Natural edible polymers are preferably selected from modified (e.g. alkylated) carbohydrates (e.g. starch, pectin, alginate, carrageenan, furcellaran, chitosan, maltodextrin, dextrin derivatives), celluloses and cellulose derivatives (e.g. cellulose acetate, methyl cellulose, hydroxypropyl methyl cellulose) and gums or modified (e.g. alkylated) gums (e.g. gum arabic, gum xanthan, gum guar, gum ghatti, gum karaya, gum tragacanth, locust bean gum, gellan gum). Modification of these polymers may be necessary to improve solubility in organic solvents.
 The synthetic polymer is preferably selected from among the synthetic waxes such as polyethylene and polypropylene waxes, coumarene-indene resins, polylactic acid (PLA) and poly(lactic/glycolic) acid (PLGA), acrylic polymers (methacrylic acid copolymers and ammonio methacrylate copolymers), polyorthoesters, polyphosphazenes, polyanhydrides, polyglycolide (PGA), poly(ε-caprolactone), polydioxanone, trimethylene hydroxybutyrate), poly(γ-ethyl glutamate), poly(DTH iminocarbonate), poly(bisphenol A iminocarbonate) and polycyanoacrylate, especially the acrylic polymers.
 Matrix components are preferably selected from among carbohydrates (e.g. cellulose, starch, modified starch, dextrin, pectin, alginate, carrageenan, furcellaran, chitosan), gums (e.g. gum arabic, gum xanthan, gum guar, gum ghatti, gum karaya, gum tragacanth, locust bean gum, gellan gum), proteins (e.g. fish, poultry and mammalian gelatine, soy protein, pea protein, zein (from corn) wheat gluten, lupin protein, peanut protein, milk proteins or hydrolysed or modified milk proteins, especially casein or whey proteins, lignins and lignin derivatives (e.g. lignosulfonates, kraft lignins), celluloses and cellulose derivatives (e.g. carboxymethyl cellulose, carboxyethyl cellulose, hydroxypropyl cellulose).
 Preferred matrix substances are gelatin, lignosulfonates, milk proteins or hydrolysed milk proteins, plant proteins or hydrolysed plant proteins, or modified starch, especially gelatine, casein and casein hydrolysates, soy protein, hydrolysates thereof, lignosulfonate, physically modified soy protein, starches and modified starches, especially octyl succinyl starch, pectins and carboxymethyl cellulose.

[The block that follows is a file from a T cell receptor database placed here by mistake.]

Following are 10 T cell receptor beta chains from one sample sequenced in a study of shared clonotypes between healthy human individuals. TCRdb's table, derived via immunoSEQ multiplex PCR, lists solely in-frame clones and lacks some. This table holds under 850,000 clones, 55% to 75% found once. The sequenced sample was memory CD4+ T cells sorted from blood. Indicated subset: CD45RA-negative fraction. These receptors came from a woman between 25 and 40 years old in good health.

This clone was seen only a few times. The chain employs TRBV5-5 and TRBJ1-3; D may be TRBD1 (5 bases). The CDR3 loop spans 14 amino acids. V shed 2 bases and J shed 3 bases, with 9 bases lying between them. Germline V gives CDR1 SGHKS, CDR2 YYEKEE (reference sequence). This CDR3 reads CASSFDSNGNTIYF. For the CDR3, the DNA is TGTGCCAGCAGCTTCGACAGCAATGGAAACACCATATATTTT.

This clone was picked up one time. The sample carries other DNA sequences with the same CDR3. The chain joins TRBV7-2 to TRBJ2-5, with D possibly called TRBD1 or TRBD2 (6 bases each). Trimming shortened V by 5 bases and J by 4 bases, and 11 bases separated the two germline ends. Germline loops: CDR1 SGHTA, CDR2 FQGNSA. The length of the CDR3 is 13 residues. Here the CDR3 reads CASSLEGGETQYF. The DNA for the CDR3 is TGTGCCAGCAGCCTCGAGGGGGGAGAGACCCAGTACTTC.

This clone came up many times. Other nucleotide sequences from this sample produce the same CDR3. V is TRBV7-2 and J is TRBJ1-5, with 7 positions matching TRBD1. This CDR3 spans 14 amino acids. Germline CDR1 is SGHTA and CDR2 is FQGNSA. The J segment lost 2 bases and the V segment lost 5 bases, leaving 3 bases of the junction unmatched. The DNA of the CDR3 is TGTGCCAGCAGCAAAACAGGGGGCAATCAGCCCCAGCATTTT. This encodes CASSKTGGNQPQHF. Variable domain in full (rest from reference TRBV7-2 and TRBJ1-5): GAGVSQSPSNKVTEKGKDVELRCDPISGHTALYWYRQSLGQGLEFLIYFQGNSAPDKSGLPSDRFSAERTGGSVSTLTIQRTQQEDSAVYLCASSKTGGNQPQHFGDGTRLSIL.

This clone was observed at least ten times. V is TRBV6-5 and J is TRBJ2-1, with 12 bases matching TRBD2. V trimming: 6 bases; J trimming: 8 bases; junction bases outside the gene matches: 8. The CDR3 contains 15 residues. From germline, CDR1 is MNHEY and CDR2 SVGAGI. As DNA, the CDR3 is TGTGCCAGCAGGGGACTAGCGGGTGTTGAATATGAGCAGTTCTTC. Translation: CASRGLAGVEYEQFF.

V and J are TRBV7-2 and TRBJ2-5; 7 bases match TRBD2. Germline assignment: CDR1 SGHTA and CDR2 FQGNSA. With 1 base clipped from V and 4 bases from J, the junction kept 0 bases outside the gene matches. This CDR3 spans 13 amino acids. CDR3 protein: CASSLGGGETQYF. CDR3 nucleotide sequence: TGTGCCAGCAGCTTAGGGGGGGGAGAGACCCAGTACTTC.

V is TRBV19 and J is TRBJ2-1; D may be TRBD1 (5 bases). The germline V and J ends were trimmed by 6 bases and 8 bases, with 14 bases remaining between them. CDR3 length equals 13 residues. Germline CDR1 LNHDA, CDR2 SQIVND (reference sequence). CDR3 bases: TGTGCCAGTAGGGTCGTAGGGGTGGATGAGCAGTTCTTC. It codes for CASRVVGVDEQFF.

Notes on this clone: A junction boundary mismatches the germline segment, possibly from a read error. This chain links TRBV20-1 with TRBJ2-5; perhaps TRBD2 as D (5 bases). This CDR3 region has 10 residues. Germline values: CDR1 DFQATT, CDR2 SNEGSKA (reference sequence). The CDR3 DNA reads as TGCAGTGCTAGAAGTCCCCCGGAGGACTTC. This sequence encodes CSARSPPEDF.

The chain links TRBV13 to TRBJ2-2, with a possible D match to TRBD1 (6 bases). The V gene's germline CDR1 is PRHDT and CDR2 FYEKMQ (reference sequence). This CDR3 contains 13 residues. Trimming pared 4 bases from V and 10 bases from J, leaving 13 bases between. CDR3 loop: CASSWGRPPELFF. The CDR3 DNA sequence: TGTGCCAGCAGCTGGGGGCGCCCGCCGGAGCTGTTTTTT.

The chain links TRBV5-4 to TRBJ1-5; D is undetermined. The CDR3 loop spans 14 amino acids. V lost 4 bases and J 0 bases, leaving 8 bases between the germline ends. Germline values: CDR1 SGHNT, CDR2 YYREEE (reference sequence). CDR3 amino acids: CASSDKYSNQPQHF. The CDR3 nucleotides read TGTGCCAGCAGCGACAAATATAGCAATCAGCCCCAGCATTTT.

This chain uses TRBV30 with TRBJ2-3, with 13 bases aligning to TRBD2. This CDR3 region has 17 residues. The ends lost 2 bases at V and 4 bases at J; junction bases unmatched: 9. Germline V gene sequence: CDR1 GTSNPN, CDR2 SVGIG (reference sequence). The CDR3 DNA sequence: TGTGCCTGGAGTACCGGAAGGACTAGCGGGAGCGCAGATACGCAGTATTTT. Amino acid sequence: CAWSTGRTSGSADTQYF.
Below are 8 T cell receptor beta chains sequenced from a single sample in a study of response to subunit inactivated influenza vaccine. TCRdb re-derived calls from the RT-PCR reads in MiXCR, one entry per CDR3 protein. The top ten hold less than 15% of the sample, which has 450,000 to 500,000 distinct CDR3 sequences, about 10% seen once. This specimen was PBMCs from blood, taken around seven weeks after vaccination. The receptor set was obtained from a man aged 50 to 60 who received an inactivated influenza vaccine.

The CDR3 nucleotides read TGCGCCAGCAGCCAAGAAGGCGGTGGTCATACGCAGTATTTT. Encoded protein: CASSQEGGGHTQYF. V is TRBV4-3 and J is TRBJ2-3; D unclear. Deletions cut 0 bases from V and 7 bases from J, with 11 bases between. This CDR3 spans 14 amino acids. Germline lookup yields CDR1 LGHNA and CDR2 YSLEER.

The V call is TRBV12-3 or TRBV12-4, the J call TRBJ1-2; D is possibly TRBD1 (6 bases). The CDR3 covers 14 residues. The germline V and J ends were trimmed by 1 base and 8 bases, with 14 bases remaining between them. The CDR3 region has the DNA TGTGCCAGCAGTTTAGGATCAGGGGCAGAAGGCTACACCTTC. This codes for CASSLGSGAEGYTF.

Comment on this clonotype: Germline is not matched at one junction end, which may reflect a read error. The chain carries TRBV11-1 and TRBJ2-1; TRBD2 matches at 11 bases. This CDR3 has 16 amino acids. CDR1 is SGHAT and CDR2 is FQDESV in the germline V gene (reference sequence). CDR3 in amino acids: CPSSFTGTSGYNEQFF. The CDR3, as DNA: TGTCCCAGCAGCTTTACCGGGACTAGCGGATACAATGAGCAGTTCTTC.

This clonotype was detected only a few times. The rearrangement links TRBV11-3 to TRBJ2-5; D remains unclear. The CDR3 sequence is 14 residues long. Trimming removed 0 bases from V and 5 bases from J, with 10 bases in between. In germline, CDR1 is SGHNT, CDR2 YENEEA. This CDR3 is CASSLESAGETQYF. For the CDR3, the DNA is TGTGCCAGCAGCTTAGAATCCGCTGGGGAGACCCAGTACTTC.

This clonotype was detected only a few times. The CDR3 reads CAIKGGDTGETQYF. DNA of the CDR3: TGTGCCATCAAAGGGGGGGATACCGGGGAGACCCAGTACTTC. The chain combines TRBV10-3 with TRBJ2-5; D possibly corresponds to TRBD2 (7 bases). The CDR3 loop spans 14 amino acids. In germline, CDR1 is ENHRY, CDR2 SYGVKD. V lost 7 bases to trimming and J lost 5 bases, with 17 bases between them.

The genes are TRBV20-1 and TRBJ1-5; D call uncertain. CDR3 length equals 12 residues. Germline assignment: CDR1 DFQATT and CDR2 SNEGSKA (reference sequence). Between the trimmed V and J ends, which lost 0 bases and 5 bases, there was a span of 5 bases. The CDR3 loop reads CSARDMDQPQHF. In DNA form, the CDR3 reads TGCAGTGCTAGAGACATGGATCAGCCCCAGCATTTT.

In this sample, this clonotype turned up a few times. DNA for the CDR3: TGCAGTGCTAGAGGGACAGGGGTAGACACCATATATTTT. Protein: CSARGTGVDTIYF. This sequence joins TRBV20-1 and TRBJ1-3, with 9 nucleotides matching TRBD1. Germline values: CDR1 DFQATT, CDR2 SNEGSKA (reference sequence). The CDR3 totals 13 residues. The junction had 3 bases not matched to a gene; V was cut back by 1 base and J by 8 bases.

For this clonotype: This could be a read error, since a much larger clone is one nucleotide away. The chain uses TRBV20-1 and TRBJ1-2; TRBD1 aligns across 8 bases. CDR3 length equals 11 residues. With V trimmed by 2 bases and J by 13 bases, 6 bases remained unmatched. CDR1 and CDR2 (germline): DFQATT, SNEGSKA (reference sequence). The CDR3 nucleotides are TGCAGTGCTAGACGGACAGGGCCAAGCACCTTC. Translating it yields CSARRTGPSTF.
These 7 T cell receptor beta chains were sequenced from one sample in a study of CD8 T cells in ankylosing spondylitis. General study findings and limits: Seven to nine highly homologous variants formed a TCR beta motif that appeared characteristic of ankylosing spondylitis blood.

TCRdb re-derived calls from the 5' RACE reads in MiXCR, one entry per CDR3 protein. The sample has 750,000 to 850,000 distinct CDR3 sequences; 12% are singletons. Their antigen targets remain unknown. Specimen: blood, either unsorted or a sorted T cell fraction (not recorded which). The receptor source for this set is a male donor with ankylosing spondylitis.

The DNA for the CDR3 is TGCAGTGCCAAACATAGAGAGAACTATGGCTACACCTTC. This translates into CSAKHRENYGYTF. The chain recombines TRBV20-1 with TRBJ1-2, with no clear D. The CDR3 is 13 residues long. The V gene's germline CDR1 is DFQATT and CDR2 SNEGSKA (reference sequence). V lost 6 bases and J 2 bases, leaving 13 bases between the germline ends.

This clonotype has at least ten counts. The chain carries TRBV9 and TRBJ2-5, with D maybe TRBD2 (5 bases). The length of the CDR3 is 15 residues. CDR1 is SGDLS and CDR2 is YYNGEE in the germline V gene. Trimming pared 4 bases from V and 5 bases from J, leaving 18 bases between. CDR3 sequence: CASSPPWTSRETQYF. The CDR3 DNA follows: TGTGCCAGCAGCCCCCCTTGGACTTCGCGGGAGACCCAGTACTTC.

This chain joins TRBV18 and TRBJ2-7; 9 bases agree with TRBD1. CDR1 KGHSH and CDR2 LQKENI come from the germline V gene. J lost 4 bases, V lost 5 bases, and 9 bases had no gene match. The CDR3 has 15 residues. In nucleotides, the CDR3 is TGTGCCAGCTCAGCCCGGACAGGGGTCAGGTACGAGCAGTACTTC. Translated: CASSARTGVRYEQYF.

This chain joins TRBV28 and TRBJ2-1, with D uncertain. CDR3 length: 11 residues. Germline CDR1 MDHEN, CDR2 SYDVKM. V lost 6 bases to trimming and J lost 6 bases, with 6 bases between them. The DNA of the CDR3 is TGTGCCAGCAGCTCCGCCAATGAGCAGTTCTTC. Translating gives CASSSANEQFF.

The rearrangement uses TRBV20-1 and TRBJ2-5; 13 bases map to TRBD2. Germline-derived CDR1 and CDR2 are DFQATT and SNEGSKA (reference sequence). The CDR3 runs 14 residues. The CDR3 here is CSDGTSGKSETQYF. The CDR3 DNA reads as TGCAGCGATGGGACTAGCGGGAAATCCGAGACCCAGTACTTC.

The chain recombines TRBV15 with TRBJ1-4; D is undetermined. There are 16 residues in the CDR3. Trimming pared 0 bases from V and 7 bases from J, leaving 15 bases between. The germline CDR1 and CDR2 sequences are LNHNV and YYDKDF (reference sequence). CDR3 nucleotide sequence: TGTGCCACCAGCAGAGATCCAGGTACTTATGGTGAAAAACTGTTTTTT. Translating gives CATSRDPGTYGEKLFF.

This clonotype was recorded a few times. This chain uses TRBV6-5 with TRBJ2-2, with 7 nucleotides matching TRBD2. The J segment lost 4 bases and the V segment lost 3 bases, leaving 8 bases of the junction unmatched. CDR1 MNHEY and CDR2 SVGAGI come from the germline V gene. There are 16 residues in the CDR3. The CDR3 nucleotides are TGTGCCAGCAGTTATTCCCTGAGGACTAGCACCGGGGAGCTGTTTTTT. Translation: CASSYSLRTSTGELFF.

Particularly preferred are matrix substances which provide cold-water soluble compositions, such as lignosulfonate, fish gelatin, milk protein and hydrolysed plant proteins.
 As solvent any organic solvent or solvent combination may be used that is able to dissolve astaxanthin compounds. Volatile solvents and solvent combinations that are easy to evaporate from the emulsion are preferred. Examples for solvents are isopropanole, hexane, cyclohexane, acetone, methyl ethyl ketone, methylene chloride, chloroform, toluene, tetrahydrofurane, acetic acid ethyl ester.
 As will be apparent from the foregoing, the preferred solid composition comprises a matrix substance as a continuous phase wherein particles (droplets) of an encapsulating substance are distributed. Within said particles (droplets) of the encapsulating substance, astaxanthin is distributed. Such compositions are distinguished from compositions wherein particles of astaxanthin are distributed within a matrix substance (see, e.g. EP 564 989) or compositions wherein astaxanthin is coated with a coating material.
 The following representative examples illustrate methods to prepare astaxanthin crystal forms I and II and methods to incorporate astaxanthin crystal form I and/or crystal form II in administration forms. The examples also illustrate that the two forms have a relatively high solubility in specific organic solvents and an increased long-term stability which is of advantage in the feed industry. Finally the examples also illustrate the use of crystal form I or crystal form II or defined mixtures thereof in administration forms for improving the stability of the forms and for improving the bioavailability of astaxanthin, i.e. for providing higher oral uptake of the compound.
Preparation of Crystal Form I
 For preparing the desired crystal form according to method described above, astaxanthin from Sigma (natural astaxanthin) and Dr. Ehrenstorfer (synthetic astaxanthin, analytical grade) may be used. The purity of the compound can be determined by HPLC measurements and characterised by X-ray diffraction and Raman spectroscopy. Ultra pure astaxanthin may also be obtained from less pure astaxanthin by means of preparative HPLC.
Preparation of Crystal Form II from Crystal Form I
 Form II can be prepared by the heat treatment or evaporation from certain solvents, such as acetone. Due to the low solubility (approximately 8 mg100 ml-1 in acetone at 20.5° C.), only a very small amount of crystals can be obtained by evaporation. Heat treatment was therefore used as the main method for crystal preparation.